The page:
And there’s plenty of it. Good news for the iBanesto riders who were on their way to the local job centre; bad news for a young Brit on the up; Levi fixes up another year with the Rabo’ boys, and Michele Bartoli takes the huff ……… again.
iBanesto.com extend their overdraft
In a surprise move, Spanish bank iBanesto.com have extended their commitment to cycling, having said they were ditching their hugely successful team at the season’s end. In doing so they’ve secured the future of a proposed Balearic Islands’ backed squad for 2004. Looks like the salesmanship of Echavarri and Unzue worked like a charm, and a lot of potentially jobless Spanish pros will still have a home.
The Balearic government will fund the team for 3 years, with iBanesto hanging on for 1 year as a co-sponsor. So the whole “where the hell do we get money from?” cycle can begin again on a less panicked scale next autumn. The name looks like being Islas Baleares Banesto, and they’ll be focussing more attention on races in northern Europe, aiming to get lots more Germans and Scandanavians to go and strut their holiday stuff where the sun shines a bit more often.
When is an Italian not an Italian?
When he’s a pretty p***ed off cycling demi-God. Giro di Lombardia winner Michele Bartoli, variously described this season as “washed-up” and “fading” by a number of so-called cycling experts, has indicated that he might get himself a new passport, flag and national anthem if Franco Ballerini forgets about him for next year’s worlds in Verona.
The ‘Light Warrior’ was so upset at being excluded from the Squadra Azzuri for the trip to Hamilton that he’s been making all the right noises about how the Belgians at least have respect for his abilities, and he might think about changing his nationality. Sounds more likely that Miki is making it 100% concrete that he’ll never get back into the famous blue jersey of the Italian team ever again.
But think about it seriously. If you were selecting the Belgian team, and were offered the huffy, 30-something Bartoli, winner of a paltry 7 World Cup races, you’d never pick him over any of Belgium’s miniscule number of major players, would you? Would you?
Cycling to meet soccer on next year’s Vuelta
Looks like we could have a fascinating situation in the 2004 Vuelta if Aitor Gonzalez is fit and participating. It’s just been confirmed that a time-trial will finish in the hugely impressive, and world-famous, Camp Nou – the home of soccer giants FC Barcelona.
Those with a decent memory will recall that Aitor endeared himself to a sizeable percentage of the Spanish population by donning the famous white shirt of Barca’s bitter rivals Real Madrid when he clinched the overall win in Real’s Bernabeu stadium on the last day of Vuelta 2002.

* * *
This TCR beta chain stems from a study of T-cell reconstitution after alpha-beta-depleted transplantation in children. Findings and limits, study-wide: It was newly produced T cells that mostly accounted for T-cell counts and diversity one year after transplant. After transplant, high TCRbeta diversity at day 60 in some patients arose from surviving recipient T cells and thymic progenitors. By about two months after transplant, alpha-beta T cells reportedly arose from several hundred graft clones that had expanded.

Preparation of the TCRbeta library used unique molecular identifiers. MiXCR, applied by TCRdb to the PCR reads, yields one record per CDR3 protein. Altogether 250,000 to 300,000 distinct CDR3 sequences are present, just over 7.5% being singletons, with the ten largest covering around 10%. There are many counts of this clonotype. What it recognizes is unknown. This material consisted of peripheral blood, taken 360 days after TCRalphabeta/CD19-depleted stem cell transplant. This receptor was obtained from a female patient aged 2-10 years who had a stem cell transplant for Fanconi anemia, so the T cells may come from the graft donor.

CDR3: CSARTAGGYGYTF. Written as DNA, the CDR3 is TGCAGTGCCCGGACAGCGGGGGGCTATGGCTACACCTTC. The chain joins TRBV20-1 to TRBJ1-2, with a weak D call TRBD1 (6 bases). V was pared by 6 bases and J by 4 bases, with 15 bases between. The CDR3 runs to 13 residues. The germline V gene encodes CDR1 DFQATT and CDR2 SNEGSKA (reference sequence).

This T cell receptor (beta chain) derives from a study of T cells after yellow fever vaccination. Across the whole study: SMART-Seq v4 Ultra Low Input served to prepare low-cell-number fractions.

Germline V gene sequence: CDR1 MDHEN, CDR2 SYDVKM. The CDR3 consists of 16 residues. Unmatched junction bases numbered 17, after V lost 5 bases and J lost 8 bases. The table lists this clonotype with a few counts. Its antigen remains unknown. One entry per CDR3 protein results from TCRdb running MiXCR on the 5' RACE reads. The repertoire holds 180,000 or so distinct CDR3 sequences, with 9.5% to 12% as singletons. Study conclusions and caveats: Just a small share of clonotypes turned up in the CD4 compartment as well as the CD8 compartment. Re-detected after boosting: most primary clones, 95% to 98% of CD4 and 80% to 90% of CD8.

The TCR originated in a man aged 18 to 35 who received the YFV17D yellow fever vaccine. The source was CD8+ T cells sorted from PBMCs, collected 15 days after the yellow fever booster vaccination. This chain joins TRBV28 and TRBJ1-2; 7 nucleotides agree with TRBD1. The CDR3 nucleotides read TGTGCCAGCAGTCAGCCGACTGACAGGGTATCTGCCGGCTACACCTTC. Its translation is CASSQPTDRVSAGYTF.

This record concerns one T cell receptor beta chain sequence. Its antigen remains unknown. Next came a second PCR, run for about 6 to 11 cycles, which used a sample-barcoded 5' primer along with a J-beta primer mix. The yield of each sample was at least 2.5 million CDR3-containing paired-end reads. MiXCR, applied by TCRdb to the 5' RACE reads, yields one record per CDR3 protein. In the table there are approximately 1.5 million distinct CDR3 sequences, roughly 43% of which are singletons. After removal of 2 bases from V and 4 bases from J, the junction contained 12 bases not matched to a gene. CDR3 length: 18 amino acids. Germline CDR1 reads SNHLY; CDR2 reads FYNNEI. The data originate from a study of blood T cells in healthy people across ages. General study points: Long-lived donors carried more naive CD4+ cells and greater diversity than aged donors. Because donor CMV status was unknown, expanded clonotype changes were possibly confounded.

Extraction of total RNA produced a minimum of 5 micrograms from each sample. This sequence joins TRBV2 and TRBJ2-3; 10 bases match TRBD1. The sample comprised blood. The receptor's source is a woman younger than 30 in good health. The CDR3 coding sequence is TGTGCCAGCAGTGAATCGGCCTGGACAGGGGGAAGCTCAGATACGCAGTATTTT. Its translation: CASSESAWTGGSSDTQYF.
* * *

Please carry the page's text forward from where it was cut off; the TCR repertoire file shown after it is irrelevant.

But there’s an awful lot of people in Spain who, quite frankly, hate Real. Aitor might get one hell of a reception, and not the one he hopes for if Barca’s fans turn out to give him a ‘warm welcome’! Could be a case of “See ya, Aitor! Wouldn’t wanna be ya!!”
Bloody mess for Charly Wegelius
Young British pro Charly Wegelius failed to start the season-ending Tour of Lombardy after a high blood count on Saturday. The former Mapei rider, now with De Nardi-Colpack, will be forced to sit out the next 2 weeks, and must submit himself for tests at the UCI HQ in Switzerland. Charley has pointed those questioning his honesty to check his background with former Mapei doctor, Aldo Sassi, who should be able to clear his name.
De Nardi say that Wegelius suffers from the after-effects of a motorcycle crash a number of years ago which resulted in his spleen being removed. It’s important to say Charley hasn’t tested positive, and hopefully things will be cleared up so he can resume fit and well next season.
Ljungskog continues her domination of women’s racing
Swedish superstar Susanne Ljungskog has finished the year on top of the women’s rankings, helped by consistent brilliance and a successful defence of her Worlds’ Road title.
Second-placed Mirjam Melchers of Holland closed in a little, and Nicole Cooke is up to 4th. But much like the mens’ game, we may be seeing a shift in power from the traditional cycling nations. As well as having a Swedish number 1, there are 4 Aussies (Carrigan, Gilmore, Wood and Gollan) in the top 20 which is currently rounded out by leading US rider Dede Demet-Barry.
Levi still a Rabobank customer
Levi Leipheimer has confirmed that he’ll stay with powerhouse Dutch squad Rabobank through 2004. Despite an injury-hit season where accidents and injuries stopped him fulfilling his aims, the paymasters are obviously happy that Levi can still produce the goods, and have offered another year. A good finish to the Vuelta showed that the American can still get up there and do a job, as long as he stays on the bike and not on the tarmac.
Garzelli to breathe a little easier
Not only is the end of the season the time for signing new contracts, it’s also the time for finally getting around to those irritating little tasks that non-bike riders take for granted. For example, going on holiday, getting married, and having a beer once in a while. Saunier-Duval’s superstar Stefano Garzelli is taking the fun just one step too far, and is getting his tonsils out, the crazy rock’n’roll guy.
Tonsil trouble got the better of our Stef’ when he struggled in the heat of the Tour de France back in July, and getting things sorted now should mean he’ll be back in peak form to challenge Gibi Simoni when the Giro kicks off next May.